Animals and Early Modern Identity

Animals were everywhere in premodern times. From mighty horses to humble sparrows princes as well as paupers were obliged to live with and interact with animals of all sorts. A new book explores these intimate interrelations between persons and animals.

Animals and Early Modern Identity
By Pia F. Cuneo (Ed.)
Ashgate 2014
ISBN: 978-1-4094-5743-5
ISBN Short: 9781409457435


Animals and Modern Identity coverAnimals were everywhere in the early modern period and they impacted, at least in some way, the lives of every kind of early modern person, from the humblest peasant to the greatest prince. Artists made careers based on depicting them. English gentry impoverished themselves spending money on them. Humanists exercised their scholarship writing about them. Pastors saved souls delivering sermons on them. Nobles forged alliances competing with them. Foreigners and indigenes negotiated with one another through trading them.

The nexus between animal-human relationships and early modern identity is illuminated in this volume by the latest research of international scholars working on the history of art, literature, and of sixteenth- and seventeenth-century Germany, France, England, Spain, and South Africa. Collectively, these essays investigate how animals – horses, dogs, pigs, hogs, fish, cattle, sheep, birds, rhinoceroses, even sea-monsters and other creatures – served people in Europe, England, the Americas, and Africa to defend, contest or transcend the boundaries of early modern identities.

Developments in the methodologies employed by scholars to interrogate the past have opened up an intellectual and discursive space for – and a concomitant recognition of – the study of animals as a topic that significantly elucidates past and present histories. Relevant to a considerable array of disciplines, the study of animals also provides a means to surmount traditional disciplinary boundaries through processes of dynamic interchange and cross-fertilization.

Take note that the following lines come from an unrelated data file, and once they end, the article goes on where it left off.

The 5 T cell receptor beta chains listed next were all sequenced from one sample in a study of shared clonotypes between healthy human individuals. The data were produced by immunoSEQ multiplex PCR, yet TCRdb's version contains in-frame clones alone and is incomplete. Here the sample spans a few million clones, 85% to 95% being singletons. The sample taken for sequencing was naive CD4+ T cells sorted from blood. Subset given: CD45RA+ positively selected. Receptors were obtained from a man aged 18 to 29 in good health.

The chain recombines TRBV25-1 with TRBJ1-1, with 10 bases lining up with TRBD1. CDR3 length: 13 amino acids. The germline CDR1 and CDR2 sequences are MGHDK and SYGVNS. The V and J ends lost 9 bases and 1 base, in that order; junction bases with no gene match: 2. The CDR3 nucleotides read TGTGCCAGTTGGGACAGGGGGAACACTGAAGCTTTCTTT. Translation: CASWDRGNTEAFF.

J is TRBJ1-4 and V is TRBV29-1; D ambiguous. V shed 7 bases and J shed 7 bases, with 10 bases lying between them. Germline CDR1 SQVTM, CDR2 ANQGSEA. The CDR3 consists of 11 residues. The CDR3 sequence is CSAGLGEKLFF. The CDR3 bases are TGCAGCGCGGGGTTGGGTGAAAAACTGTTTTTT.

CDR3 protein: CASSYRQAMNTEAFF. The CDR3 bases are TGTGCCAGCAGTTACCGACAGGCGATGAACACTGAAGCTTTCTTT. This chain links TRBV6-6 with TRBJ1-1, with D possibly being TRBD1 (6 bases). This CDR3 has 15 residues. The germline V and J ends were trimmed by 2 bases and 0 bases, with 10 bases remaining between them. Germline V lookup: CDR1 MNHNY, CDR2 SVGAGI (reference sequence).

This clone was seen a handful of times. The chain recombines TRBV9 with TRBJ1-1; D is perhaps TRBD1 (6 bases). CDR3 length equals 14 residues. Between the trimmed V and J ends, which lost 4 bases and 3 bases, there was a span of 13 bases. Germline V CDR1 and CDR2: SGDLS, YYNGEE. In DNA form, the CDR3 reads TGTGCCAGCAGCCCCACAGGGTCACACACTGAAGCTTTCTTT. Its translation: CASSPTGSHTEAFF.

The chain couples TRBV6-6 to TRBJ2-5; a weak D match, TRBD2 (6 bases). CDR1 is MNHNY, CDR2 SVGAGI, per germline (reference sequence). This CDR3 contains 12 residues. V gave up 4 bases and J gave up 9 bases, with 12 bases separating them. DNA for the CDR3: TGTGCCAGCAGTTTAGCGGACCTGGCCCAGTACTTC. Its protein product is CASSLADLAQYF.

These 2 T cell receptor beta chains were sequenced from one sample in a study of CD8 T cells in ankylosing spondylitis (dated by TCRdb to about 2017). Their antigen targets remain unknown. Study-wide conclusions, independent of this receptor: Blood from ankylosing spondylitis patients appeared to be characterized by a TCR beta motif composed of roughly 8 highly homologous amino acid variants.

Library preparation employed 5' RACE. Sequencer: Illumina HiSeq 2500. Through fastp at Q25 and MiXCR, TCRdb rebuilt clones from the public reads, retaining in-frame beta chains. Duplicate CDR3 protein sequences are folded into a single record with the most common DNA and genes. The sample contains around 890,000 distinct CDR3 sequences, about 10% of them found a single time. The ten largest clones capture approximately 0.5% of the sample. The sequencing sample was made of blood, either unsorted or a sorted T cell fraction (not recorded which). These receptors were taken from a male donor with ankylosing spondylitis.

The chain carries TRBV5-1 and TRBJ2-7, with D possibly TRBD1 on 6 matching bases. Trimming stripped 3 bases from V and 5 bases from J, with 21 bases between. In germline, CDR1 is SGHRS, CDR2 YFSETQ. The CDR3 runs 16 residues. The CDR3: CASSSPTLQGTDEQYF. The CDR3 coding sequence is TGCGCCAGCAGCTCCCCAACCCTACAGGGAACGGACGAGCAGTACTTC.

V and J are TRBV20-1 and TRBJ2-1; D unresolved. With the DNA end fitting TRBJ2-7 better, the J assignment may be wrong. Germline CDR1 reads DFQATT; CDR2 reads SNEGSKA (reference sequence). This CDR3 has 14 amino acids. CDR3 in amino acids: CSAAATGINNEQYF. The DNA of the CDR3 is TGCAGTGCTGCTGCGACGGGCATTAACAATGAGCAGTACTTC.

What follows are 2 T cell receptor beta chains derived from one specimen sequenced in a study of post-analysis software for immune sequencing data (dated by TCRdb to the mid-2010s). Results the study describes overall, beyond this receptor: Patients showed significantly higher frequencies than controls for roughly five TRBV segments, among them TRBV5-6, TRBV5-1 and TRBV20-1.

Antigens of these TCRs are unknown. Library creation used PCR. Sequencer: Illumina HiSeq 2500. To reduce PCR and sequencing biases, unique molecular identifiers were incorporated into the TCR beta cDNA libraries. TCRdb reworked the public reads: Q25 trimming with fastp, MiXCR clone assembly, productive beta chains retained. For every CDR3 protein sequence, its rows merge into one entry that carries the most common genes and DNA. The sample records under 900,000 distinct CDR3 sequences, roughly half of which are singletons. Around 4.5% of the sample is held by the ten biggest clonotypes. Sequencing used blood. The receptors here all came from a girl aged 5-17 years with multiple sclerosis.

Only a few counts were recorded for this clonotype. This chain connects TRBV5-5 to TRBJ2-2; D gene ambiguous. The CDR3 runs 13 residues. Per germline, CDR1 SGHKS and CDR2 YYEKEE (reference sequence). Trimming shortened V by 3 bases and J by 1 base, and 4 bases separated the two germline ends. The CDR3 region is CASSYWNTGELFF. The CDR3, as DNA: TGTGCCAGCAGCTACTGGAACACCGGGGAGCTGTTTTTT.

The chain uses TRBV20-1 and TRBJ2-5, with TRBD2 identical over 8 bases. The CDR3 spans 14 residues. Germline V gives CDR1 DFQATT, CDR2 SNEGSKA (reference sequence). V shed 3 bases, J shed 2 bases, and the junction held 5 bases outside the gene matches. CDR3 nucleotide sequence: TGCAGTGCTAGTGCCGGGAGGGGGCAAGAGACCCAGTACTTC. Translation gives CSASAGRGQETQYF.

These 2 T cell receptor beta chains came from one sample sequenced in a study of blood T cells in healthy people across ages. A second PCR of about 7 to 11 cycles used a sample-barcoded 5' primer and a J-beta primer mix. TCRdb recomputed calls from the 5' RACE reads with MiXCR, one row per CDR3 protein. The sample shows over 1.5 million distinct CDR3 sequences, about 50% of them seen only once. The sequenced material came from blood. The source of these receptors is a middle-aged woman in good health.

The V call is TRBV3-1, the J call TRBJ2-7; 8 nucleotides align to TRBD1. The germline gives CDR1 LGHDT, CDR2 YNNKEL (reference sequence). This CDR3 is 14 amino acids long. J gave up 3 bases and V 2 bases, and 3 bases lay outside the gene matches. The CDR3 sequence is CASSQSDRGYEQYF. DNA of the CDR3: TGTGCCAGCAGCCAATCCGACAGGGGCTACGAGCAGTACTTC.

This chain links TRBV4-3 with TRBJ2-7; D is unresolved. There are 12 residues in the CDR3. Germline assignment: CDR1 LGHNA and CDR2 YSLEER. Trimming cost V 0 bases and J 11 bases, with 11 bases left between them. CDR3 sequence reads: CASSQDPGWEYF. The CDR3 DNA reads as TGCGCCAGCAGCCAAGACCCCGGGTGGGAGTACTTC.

• Introduction, Pia F. Cuneo.
  • Man’s best friend? Dogs and pigs in early modern Germany, Alison G. Stewart
  • Every living beast: collecting animals and art in early modern Munich, Susan Maxwell
  • Where the sun don’t shine: animals and animality in Louis XIV’s royal labyrinth of Versailles (1668-74), Peter Sahlins
  • ‘For amusement, merry-making and good company’: horse racing at a German princely court, Miriam Hall Kirch
  • Breeding nobility: raising horses at early modern German courts, Magdalena Bayreuther
  • Horses and elite identity in early modern England: the case of Sir Richard Newdigate II of Arbury Hall, Warwickshire (1644-1710), Peter Edwards.
  • Horses as love-objects: shaping social and moral identities in Hans Baldung Griens’ Bewitched Groom (circa 1544) and in 16th-century hippology, Pia F. Cuneo
  • On the bit: Prince Maurits, Simon Stevin, and the Spanish warhorse, Ingrid Cartwright
  • The tusked hog: Richard III’s boarish identity, Karen Raber; Who are the animals in the Geese Book?, Corine Schleif
  • Settler stock: animals and power in the mid-17th-century contact at the Cape, circa 1652-62, Sandra Swart.
  • Individuality and the understanding of animals in the early modern Spanish empire, Abel A. Alves
  • World of wonders: exotic animals in European imagery, 1515-1650, Larry Silver
  • French early modern sea-monsters and modern identities, via Bruno Latour, Louisa Mackenzie
  • Ways of being, ways of knowing: fish, fishing, and forms of identity in 17th-century English culture, Elspeth Graham
  • Pedagogy and the art of dressage in the Italian Renaissance, Juliana Schiesari
  • Index.


Pia F. Cuneo is Professor of Art History at the University of Arizona, USA. Her current work focuses on sixteenth- and seventeenth-century hippology, and she competes locally in dressage.




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